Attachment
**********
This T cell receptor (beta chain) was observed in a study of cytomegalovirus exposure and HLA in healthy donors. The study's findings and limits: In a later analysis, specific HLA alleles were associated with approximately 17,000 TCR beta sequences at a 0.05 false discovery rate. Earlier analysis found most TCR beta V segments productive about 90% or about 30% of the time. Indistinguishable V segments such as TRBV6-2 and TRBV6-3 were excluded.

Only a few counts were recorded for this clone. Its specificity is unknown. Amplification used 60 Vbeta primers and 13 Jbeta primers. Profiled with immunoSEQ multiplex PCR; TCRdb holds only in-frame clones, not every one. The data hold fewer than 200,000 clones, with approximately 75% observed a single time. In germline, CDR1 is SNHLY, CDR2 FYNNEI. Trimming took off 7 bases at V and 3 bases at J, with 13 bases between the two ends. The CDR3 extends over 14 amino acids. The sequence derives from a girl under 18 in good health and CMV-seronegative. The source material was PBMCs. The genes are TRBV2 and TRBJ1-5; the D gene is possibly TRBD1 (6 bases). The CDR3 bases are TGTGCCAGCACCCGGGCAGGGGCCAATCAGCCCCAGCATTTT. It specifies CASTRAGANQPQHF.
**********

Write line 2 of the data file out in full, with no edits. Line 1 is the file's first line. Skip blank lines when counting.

Only a few counts were recorded for this clone. Its specificity is unknown. Amplification used 60 Vbeta primers and 13 Jbeta primers. Profiled with immunoSEQ multiplex PCR; TCRdb holds only in-frame clones, not every one. The data hold fewer than 200,000 clones, with approximately 75% observed a single time. In germline, CDR1 is SNHLY, CDR2 FYNNEI. Trimming took off 7 bases at V and 3 bases at J, with 13 bases between the two ends. The CDR3 extends over 14 amino acids. The sequence derives from a girl under 18 in good health and CMV-seronegative. The source material was PBMCs. The genes are TRBV2 and TRBJ1-5; the D gene is possibly TRBD1 (6 bases). The CDR3 bases are TGTGCCAGCACCCGGGCAGGGGCCAATCAGCCCCAGCATTTT. It specifies CASTRAGANQPQHF.